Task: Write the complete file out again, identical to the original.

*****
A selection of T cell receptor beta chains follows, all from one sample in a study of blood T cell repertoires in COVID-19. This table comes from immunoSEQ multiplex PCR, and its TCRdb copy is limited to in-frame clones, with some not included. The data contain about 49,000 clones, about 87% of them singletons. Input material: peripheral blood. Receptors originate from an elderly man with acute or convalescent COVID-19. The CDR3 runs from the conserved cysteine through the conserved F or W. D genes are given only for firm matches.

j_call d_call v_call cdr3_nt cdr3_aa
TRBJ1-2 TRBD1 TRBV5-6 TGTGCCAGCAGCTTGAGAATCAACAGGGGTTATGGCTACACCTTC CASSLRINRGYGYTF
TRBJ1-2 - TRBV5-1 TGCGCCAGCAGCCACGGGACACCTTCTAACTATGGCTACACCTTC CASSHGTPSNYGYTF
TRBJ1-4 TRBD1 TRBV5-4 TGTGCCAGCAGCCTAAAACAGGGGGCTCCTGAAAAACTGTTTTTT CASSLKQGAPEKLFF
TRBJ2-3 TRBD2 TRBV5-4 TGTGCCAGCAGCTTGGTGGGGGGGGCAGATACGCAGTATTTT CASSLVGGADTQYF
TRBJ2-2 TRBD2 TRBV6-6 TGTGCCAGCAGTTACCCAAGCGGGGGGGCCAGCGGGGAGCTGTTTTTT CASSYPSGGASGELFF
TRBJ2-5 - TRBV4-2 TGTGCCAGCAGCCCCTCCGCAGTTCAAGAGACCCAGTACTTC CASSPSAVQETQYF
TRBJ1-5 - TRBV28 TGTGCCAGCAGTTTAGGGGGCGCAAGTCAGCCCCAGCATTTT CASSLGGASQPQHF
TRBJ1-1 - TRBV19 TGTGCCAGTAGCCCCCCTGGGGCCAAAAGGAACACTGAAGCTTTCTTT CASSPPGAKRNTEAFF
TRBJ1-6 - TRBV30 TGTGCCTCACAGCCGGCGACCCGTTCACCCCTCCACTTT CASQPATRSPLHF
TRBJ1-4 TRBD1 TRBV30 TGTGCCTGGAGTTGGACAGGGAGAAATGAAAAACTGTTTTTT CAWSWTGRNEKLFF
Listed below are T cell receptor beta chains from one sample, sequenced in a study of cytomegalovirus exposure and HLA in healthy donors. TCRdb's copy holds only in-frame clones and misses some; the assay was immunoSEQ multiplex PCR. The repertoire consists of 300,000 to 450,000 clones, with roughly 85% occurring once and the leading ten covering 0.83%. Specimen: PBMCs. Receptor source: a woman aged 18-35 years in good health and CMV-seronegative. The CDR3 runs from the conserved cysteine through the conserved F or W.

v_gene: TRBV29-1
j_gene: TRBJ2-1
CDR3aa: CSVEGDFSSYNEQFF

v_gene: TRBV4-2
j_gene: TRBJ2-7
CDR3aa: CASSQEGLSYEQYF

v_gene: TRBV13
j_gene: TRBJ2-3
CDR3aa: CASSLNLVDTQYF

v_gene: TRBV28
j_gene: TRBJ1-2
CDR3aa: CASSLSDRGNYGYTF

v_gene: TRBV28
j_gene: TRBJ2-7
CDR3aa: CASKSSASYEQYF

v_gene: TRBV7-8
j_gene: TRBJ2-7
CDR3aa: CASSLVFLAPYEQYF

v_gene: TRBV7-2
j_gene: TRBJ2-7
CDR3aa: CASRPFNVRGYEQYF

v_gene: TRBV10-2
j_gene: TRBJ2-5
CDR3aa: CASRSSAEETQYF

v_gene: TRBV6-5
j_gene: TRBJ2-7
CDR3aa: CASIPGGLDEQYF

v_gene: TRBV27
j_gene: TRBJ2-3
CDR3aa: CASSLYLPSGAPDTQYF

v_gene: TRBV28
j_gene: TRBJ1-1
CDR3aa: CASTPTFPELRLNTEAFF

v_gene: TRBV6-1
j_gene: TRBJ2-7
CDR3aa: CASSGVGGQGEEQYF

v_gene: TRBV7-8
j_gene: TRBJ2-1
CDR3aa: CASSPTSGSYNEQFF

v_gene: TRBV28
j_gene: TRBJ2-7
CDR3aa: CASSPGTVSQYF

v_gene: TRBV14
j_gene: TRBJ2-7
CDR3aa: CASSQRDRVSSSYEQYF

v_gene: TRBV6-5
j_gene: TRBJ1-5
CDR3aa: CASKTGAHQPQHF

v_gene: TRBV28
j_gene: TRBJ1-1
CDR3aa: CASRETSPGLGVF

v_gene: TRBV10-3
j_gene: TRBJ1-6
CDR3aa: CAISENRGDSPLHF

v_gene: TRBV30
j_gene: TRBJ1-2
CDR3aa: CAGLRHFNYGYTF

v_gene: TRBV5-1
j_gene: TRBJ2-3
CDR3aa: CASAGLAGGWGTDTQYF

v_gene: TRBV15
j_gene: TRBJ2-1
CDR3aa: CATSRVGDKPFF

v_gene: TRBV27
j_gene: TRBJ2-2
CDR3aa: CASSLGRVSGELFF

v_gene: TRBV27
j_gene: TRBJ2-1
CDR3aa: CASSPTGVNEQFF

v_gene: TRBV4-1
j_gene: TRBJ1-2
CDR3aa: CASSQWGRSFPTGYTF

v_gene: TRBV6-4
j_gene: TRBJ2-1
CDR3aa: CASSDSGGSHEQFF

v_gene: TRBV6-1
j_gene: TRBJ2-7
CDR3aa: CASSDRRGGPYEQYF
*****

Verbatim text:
A selection of T cell receptor beta chains follows, all from one sample in a study of blood T cell repertoires in COVID-19. This table comes from immunoSEQ multiplex PCR, and its TCRdb copy is limited to in-frame clones, with some not included. The data contain about 49,000 clones, about 87% of them singletons. Input material: peripheral blood. Receptors originate from an elderly man with acute or convalescent COVID-19. The CDR3 runs from the conserved cysteine through the conserved F or W. D genes are given only for firm matches.

j_call d_call v_call cdr3_nt cdr3_aa
TRBJ1-2 TRBD1 TRBV5-6 TGTGCCAGCAGCTTGAGAATCAACAGGGGTTATGGCTACACCTTC CASSLRINRGYGYTF
TRBJ1-2 - TRBV5-1 TGCGCCAGCAGCCACGGGACACCTTCTAACTATGGCTACACCTTC CASSHGTPSNYGYTF
TRBJ1-4 TRBD1 TRBV5-4 TGTGCCAGCAGCCTAAAACAGGGGGCTCCTGAAAAACTGTTTTTT CASSLKQGAPEKLFF
TRBJ2-3 TRBD2 TRBV5-4 TGTGCCAGCAGCTTGGTGGGGGGGGCAGATACGCAGTATTTT CASSLVGGADTQYF
TRBJ2-2 TRBD2 TRBV6-6 TGTGCCAGCAGTTACCCAAGCGGGGGGGCCAGCGGGGAGCTGTTTTTT CASSYPSGGASGELFF
TRBJ2-5 - TRBV4-2 TGTGCCAGCAGCCCCTCCGCAGTTCAAGAGACCCAGTACTTC CASSPSAVQETQYF
TRBJ1-5 - TRBV28 TGTGCCAGCAGTTTAGGGGGCGCAAGTCAGCCCCAGCATTTT CASSLGGASQPQHF
TRBJ1-1 - TRBV19 TGTGCCAGTAGCCCCCCTGGGGCCAAAAGGAACACTGAAGCTTTCTTT CASSPPGAKRNTEAFF
TRBJ1-6 - TRBV30 TGTGCCTCACAGCCGGCGACCCGTTCACCCCTCCACTTT CASQPATRSPLHF
TRBJ1-4 TRBD1 TRBV30 TGTGCCTGGAGTTGGACAGGGAGAAATGAAAAACTGTTTTTT CAWSWTGRNEKLFF
Listed below are T cell receptor beta chains from one sample, sequenced in a study of cytomegalovirus exposure and HLA in healthy donors. TCRdb's copy holds only in-frame clones and misses some; the assay was immunoSEQ multiplex PCR. The repertoire consists of 300,000 to 450,000 clones, with roughly 85% occurring once and the leading ten covering 0.83%. Specimen: PBMCs. Receptor source: a woman aged 18-35 years in good health and CMV-seronegative. The CDR3 runs from the conserved cysteine through the conserved F or W.

v_gene: TRBV29-1
j_gene: TRBJ2-1
CDR3aa: CSVEGDFSSYNEQFF

v_gene: TRBV4-2
j_gene: TRBJ2-7
CDR3aa: CASSQEGLSYEQYF

v_gene: TRBV13
j_gene: TRBJ2-3
CDR3aa: CASSLNLVDTQYF

v_gene: TRBV28
j_gene: TRBJ1-2
CDR3aa: CASSLSDRGNYGYTF

v_gene: TRBV28
j_gene: TRBJ2-7
CDR3aa: CASKSSASYEQYF

v_gene: TRBV7-8
j_gene: TRBJ2-7
CDR3aa: CASSLVFLAPYEQYF

v_gene: TRBV7-2
j_gene: TRBJ2-7
CDR3aa: CASRPFNVRGYEQYF

v_gene: TRBV10-2
j_gene: TRBJ2-5
CDR3aa: CASRSSAEETQYF

v_gene: TRBV6-5
j_gene: TRBJ2-7
CDR3aa: CASIPGGLDEQYF

v_gene: TRBV27
j_gene: TRBJ2-3
CDR3aa: CASSLYLPSGAPDTQYF

v_gene: TRBV28
j_gene: TRBJ1-1
CDR3aa: CASTPTFPELRLNTEAFF

v_gene: TRBV6-1
j_gene: TRBJ2-7
CDR3aa: CASSGVGGQGEEQYF

v_gene: TRBV7-8
j_gene: TRBJ2-1
CDR3aa: CASSPTSGSYNEQFF

v_gene: TRBV28
j_gene: TRBJ2-7
CDR3aa: CASSPGTVSQYF

v_gene: TRBV14
j_gene: TRBJ2-7
CDR3aa: CASSQRDRVSSSYEQYF

v_gene: TRBV6-5
j_gene: TRBJ1-5
CDR3aa: CASKTGAHQPQHF

v_gene: TRBV28
j_gene: TRBJ1-1
CDR3aa: CASRETSPGLGVF

v_gene: TRBV10-3
j_gene: TRBJ1-6
CDR3aa: CAISENRGDSPLHF

v_gene: TRBV30
j_gene: TRBJ1-2
CDR3aa: CAGLRHFNYGYTF

v_gene: TRBV5-1
j_gene: TRBJ2-3
CDR3aa: CASAGLAGGWGTDTQYF

v_gene: TRBV15
j_gene: TRBJ2-1
CDR3aa: CATSRVGDKPFF

v_gene: TRBV27
j_gene: TRBJ2-2
CDR3aa: CASSLGRVSGELFF

v_gene: TRBV27
j_gene: TRBJ2-1
CDR3aa: CASSPTGVNEQFF

v_gene: TRBV4-1
j_gene: TRBJ1-2
CDR3aa: CASSQWGRSFPTGYTF

v_gene: TRBV6-4
j_gene: TRBJ2-1
CDR3aa: CASSDSGGSHEQFF

v_gene: TRBV6-1
j_gene: TRBJ2-7
CDR3aa: CASSDRRGGPYEQYF